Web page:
After this activity, the participant will be able to understand the diagnostic approach to celiac disease (CD) in patients as well as the monitoring of patients with CD.
A 32-year-old woman with autoimmune thyroiditis presents with a 5-year history of intermittent diarrhea and bloating. Her only medication is levothyroxine 50 μg daily. Four months ago, she decided to go on a strict gluten free diet (GFD) and her symptoms improved with resolution of bloating and diarrhea. While on GFD, her immunoglobulin A (IgA) tissue transglutaminase (TTG) antibody test was negative and serum IgA level was normal. She is reluctant to undergo a formal gluten challenge.
Which of the following is the next best step?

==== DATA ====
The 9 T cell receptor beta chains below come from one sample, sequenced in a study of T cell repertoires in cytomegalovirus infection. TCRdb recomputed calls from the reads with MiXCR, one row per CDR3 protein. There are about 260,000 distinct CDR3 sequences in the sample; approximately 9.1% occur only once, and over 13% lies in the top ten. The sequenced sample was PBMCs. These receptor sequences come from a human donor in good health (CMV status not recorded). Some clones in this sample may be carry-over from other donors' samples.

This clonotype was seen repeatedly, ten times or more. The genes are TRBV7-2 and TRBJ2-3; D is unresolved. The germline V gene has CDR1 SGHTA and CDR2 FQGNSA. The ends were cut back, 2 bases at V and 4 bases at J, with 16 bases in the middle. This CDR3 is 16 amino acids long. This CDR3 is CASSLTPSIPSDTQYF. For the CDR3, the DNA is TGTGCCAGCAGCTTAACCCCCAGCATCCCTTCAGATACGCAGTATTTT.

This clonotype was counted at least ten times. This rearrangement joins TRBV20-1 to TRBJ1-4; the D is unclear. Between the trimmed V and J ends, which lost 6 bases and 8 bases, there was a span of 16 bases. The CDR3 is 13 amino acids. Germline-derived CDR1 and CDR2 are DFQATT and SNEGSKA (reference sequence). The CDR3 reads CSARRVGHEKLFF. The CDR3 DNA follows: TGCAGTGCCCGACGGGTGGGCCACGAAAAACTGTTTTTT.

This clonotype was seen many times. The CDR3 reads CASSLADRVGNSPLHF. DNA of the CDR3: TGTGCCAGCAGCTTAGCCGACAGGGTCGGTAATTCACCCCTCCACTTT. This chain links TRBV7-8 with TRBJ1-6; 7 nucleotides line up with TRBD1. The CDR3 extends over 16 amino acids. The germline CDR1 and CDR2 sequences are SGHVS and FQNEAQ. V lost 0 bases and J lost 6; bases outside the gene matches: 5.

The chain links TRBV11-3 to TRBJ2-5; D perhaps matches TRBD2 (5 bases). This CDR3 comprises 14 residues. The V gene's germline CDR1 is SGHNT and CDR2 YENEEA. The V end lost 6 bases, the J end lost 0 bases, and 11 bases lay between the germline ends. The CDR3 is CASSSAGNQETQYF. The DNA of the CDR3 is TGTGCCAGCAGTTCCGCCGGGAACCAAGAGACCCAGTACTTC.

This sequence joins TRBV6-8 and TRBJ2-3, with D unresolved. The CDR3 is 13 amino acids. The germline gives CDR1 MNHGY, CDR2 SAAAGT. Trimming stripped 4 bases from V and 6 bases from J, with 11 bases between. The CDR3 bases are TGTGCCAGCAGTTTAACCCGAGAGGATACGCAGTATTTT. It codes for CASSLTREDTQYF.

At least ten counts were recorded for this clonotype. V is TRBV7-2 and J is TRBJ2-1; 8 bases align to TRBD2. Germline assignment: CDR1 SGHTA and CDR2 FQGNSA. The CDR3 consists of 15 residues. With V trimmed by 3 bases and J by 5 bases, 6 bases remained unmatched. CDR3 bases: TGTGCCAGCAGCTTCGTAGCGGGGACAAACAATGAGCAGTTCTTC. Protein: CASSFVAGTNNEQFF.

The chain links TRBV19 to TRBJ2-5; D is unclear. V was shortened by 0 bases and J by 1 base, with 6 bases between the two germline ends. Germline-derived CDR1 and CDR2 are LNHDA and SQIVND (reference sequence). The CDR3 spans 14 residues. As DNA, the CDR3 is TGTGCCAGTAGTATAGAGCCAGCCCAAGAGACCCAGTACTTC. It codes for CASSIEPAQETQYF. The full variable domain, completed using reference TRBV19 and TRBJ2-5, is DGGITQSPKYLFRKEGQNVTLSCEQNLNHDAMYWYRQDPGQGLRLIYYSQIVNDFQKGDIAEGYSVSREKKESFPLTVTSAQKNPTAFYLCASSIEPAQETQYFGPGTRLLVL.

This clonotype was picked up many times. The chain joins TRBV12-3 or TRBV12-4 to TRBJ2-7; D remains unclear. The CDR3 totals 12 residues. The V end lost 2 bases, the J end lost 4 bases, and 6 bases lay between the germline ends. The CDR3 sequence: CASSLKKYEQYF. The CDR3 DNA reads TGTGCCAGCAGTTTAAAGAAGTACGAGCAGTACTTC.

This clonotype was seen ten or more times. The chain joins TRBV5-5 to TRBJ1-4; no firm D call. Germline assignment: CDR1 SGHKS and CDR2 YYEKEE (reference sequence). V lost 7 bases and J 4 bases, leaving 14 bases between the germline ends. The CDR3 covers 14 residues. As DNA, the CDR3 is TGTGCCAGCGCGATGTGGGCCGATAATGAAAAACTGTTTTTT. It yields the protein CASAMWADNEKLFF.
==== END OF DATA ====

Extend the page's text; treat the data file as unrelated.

- A. Perform HLA-DQ2/DQ8 genotyping
- B. Obtain duodenal biopsies
- C. Get a D-xylose test
- D. Order immunoglobulin G (IgG)-deamidated gliadin peptides (DGPs)
A 19-year-old man with CD presents to the clinic for a follow-up. He was diagnosed with CD 4 months ago and had a complete resolution of diarrhea and bloating after starting a GFD. He recently moved into his college dorm and continues to be on GFD, but has noticed a recurrence of mild diarrhea.
Which of the following should you order next?
- A. Serology (IgA TTG or IgA [or IgG] DGP antibodies)
- B. Upper endoscopy with intestinal biopsies
- C. Dietitian consult
- D. Stool studies
In a patient with selective IgA deficiency who is on a normal diet, what is the recommended initial test for the detection of celiac disease?
- A. HLA-DQ2/DQ8 testing
- B. IgG-based testing
- C. Antibodies directed against native gliadin
- D. Upper endoscopy with duodenal biopsies